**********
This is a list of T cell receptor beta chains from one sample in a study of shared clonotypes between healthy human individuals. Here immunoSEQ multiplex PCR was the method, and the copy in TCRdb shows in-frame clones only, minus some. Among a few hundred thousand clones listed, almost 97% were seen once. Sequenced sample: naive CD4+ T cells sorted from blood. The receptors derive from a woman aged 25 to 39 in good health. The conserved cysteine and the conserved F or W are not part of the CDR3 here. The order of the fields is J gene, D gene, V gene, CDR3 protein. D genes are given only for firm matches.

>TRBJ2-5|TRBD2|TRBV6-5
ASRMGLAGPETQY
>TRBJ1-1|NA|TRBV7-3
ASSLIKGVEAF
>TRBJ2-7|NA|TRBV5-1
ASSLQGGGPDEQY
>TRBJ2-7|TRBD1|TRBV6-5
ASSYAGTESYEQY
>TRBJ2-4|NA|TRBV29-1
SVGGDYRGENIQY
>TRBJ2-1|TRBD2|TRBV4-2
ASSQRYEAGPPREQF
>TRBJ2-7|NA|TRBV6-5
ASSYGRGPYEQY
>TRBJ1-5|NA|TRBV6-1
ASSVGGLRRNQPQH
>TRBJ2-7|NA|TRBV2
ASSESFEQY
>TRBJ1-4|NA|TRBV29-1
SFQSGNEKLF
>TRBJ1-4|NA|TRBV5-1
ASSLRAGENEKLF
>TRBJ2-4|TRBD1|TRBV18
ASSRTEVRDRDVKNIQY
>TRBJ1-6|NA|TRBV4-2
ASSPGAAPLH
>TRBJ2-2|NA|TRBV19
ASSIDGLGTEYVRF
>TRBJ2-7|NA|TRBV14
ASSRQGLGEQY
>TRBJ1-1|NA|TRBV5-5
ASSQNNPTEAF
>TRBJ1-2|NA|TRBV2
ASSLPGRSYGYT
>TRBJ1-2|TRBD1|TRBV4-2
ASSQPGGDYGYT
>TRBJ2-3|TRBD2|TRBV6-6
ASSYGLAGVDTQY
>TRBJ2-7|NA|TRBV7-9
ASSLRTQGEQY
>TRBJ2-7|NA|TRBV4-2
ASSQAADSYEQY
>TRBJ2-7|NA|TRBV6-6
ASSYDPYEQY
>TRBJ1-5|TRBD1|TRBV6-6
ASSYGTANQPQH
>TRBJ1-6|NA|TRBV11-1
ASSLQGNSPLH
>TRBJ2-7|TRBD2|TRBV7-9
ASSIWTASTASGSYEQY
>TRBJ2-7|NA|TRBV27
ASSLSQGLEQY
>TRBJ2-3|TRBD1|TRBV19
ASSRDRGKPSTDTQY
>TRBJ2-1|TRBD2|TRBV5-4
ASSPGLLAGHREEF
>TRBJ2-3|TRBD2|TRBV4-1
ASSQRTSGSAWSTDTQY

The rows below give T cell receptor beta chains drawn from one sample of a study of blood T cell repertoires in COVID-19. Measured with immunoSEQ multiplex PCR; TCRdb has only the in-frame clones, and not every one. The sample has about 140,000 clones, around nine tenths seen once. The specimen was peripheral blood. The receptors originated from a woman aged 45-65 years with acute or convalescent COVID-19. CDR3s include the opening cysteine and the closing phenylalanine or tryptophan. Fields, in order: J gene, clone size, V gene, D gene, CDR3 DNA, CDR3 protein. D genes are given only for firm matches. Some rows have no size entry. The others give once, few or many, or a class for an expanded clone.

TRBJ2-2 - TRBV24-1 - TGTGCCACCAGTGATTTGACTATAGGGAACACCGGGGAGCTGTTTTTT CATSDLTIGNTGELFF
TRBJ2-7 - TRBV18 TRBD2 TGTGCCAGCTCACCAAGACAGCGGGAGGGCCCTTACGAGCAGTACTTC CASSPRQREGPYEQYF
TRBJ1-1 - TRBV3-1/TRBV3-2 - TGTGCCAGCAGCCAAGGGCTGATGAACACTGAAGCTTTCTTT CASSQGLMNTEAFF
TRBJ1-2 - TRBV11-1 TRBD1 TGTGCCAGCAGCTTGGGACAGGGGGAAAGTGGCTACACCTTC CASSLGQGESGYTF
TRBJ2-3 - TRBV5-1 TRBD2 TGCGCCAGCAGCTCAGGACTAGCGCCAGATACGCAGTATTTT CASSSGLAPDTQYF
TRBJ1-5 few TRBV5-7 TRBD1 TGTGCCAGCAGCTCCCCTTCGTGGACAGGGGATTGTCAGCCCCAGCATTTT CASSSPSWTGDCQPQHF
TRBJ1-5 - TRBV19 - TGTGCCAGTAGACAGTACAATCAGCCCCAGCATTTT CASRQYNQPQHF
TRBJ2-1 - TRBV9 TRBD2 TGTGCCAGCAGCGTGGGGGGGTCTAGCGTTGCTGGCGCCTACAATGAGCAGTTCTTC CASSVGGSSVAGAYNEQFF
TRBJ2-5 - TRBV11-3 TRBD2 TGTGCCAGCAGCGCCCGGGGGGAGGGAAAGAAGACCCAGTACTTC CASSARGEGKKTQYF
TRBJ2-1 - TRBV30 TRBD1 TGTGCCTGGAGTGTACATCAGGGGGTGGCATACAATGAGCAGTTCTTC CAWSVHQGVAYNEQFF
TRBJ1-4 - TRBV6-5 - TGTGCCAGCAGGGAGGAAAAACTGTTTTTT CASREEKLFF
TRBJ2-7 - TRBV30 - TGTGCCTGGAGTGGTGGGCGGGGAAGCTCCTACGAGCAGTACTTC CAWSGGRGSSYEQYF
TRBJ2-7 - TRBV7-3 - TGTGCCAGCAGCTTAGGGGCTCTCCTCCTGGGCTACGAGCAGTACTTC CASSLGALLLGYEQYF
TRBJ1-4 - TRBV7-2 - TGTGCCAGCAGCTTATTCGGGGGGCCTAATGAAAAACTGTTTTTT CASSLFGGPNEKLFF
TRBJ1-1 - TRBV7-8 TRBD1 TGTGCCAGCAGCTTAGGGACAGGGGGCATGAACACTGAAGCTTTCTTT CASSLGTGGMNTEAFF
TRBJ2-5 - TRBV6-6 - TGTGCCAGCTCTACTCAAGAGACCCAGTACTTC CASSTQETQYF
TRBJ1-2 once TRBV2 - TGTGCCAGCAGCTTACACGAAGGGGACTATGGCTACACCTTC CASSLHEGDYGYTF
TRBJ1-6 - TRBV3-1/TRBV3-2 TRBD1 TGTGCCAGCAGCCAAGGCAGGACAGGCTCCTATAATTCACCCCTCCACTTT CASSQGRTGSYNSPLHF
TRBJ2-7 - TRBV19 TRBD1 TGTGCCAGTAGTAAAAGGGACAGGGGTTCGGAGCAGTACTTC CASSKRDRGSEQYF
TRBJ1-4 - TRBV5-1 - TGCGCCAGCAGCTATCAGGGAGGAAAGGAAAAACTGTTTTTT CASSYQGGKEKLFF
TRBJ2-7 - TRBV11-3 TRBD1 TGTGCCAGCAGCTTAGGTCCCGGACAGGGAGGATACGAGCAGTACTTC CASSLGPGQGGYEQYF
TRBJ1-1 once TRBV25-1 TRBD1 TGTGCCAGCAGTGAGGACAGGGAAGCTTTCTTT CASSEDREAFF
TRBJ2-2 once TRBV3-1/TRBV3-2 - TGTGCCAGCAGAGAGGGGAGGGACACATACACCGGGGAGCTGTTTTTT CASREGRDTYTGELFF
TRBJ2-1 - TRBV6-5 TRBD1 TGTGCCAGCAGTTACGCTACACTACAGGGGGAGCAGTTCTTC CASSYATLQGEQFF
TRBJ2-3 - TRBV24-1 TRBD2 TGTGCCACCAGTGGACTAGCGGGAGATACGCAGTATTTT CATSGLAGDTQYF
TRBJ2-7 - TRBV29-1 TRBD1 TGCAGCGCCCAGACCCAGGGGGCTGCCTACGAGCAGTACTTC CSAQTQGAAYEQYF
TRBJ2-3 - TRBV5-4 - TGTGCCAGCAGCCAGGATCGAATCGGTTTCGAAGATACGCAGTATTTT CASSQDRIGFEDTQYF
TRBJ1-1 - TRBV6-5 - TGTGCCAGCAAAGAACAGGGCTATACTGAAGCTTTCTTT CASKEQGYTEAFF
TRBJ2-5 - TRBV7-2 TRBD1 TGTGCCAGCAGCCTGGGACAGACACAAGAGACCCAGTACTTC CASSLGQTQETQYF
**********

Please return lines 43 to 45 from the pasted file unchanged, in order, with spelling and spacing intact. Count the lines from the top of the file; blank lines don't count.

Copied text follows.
ASSQAADSYEQY
>TRBJ2-7|NA|TRBV6-6
ASSYDPYEQY